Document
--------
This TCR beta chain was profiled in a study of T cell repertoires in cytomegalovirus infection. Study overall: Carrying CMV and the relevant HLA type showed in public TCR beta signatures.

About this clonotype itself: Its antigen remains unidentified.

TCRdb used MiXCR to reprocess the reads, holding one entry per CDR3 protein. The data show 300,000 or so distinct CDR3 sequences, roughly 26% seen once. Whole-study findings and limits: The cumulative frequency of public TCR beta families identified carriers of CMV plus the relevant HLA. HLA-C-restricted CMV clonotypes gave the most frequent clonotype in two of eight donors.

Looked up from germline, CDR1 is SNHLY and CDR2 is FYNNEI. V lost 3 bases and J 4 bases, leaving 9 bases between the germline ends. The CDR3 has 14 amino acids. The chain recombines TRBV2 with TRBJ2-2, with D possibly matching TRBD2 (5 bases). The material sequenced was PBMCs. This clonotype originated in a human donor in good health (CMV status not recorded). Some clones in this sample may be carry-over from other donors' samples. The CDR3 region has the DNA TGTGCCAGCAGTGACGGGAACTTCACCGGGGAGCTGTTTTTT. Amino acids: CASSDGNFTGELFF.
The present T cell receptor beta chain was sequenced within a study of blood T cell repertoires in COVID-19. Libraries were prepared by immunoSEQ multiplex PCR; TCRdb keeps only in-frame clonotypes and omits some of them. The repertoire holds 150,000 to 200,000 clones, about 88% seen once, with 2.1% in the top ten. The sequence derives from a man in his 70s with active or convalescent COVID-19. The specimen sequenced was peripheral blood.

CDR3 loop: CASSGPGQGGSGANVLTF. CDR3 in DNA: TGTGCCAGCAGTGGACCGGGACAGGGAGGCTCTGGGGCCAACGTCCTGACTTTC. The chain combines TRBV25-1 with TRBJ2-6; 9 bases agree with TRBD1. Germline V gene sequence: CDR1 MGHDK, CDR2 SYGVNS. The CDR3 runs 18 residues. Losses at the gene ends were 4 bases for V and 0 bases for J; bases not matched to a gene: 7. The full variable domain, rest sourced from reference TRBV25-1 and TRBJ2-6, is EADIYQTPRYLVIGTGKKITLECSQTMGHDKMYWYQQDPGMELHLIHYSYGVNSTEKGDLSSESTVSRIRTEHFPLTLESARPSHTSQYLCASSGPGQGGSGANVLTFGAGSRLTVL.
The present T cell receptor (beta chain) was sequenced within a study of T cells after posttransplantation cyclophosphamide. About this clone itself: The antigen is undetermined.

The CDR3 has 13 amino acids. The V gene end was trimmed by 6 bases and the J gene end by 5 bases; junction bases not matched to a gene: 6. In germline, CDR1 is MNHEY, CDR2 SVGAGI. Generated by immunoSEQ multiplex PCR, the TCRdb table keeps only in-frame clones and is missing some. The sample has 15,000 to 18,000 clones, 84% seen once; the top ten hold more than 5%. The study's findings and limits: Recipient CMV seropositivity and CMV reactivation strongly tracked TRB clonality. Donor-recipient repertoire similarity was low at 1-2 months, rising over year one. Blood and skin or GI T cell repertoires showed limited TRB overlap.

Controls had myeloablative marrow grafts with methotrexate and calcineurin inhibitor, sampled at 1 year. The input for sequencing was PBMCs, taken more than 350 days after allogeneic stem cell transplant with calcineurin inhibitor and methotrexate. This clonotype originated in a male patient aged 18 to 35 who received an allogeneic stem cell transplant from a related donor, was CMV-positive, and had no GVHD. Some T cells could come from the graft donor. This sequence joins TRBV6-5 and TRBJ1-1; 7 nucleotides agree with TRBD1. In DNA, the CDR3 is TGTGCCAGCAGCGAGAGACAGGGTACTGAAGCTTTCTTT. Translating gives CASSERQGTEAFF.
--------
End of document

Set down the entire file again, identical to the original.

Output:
This TCR beta chain was profiled in a study of T cell repertoires in cytomegalovirus infection. Study overall: Carrying CMV and the relevant HLA type showed in public TCR beta signatures.

About this clonotype itself: Its antigen remains unidentified.

TCRdb used MiXCR to reprocess the reads, holding one entry per CDR3 protein. The data show 300,000 or so distinct CDR3 sequences, roughly 26% seen once. Whole-study findings and limits: The cumulative frequency of public TCR beta families identified carriers of CMV plus the relevant HLA. HLA-C-restricted CMV clonotypes gave the most frequent clonotype in two of eight donors.

Looked up from germline, CDR1 is SNHLY and CDR2 is FYNNEI. V lost 3 bases and J 4 bases, leaving 9 bases between the germline ends. The CDR3 has 14 amino acids. The chain recombines TRBV2 with TRBJ2-2, with D possibly matching TRBD2 (5 bases). The material sequenced was PBMCs. This clonotype originated in a human donor in good health (CMV status not recorded). Some clones in this sample may be carry-over from other donors' samples. The CDR3 region has the DNA TGTGCCAGCAGTGACGGGAACTTCACCGGGGAGCTGTTTTTT. Amino acids: CASSDGNFTGELFF.
The present T cell receptor beta chain was sequenced within a study of blood T cell repertoires in COVID-19. Libraries were prepared by immunoSEQ multiplex PCR; TCRdb keeps only in-frame clonotypes and omits some of them. The repertoire holds 150,000 to 200,000 clones, about 88% seen once, with 2.1% in the top ten. The sequence derives from a man in his 70s with active or convalescent COVID-19. The specimen sequenced was peripheral blood.

CDR3 loop: CASSGPGQGGSGANVLTF. CDR3 in DNA: TGTGCCAGCAGTGGACCGGGACAGGGAGGCTCTGGGGCCAACGTCCTGACTTTC. The chain combines TRBV25-1 with TRBJ2-6; 9 bases agree with TRBD1. Germline V gene sequence: CDR1 MGHDK, CDR2 SYGVNS. The CDR3 runs 18 residues. Losses at the gene ends were 4 bases for V and 0 bases for J; bases not matched to a gene: 7. The full variable domain, rest sourced from reference TRBV25-1 and TRBJ2-6, is EADIYQTPRYLVIGTGKKITLECSQTMGHDKMYWYQQDPGMELHLIHYSYGVNSTEKGDLSSESTVSRIRTEHFPLTLESARPSHTSQYLCASSGPGQGGSGANVLTFGAGSRLTVL.
The present T cell receptor (beta chain) was sequenced within a study of T cells after posttransplantation cyclophosphamide. About this clone itself: The antigen is undetermined.

The CDR3 has 13 amino acids. The V gene end was trimmed by 6 bases and the J gene end by 5 bases; junction bases not matched to a gene: 6. In germline, CDR1 is MNHEY, CDR2 SVGAGI. Generated by immunoSEQ multiplex PCR, the TCRdb table keeps only in-frame clones and is missing some. The sample has 15,000 to 18,000 clones, 84% seen once; the top ten hold more than 5%. The study's findings and limits: Recipient CMV seropositivity and CMV reactivation strongly tracked TRB clonality. Donor-recipient repertoire similarity was low at 1-2 months, rising over year one. Blood and skin or GI T cell repertoires showed limited TRB overlap.

Controls had myeloablative marrow grafts with methotrexate and calcineurin inhibitor, sampled at 1 year. The input for sequencing was PBMCs, taken more than 350 days after allogeneic stem cell transplant with calcineurin inhibitor and methotrexate. This clonotype originated in a male patient aged 18 to 35 who received an allogeneic stem cell transplant from a related donor, was CMV-positive, and had no GVHD. Some T cells could come from the graft donor. This sequence joins TRBV6-5 and TRBJ1-1; 7 nucleotides agree with TRBD1. In DNA, the CDR3 is TGTGCCAGCAGCGAGAGACAGGGTACTGAAGCTTTCTTT. Translating gives CASSERQGTEAFF.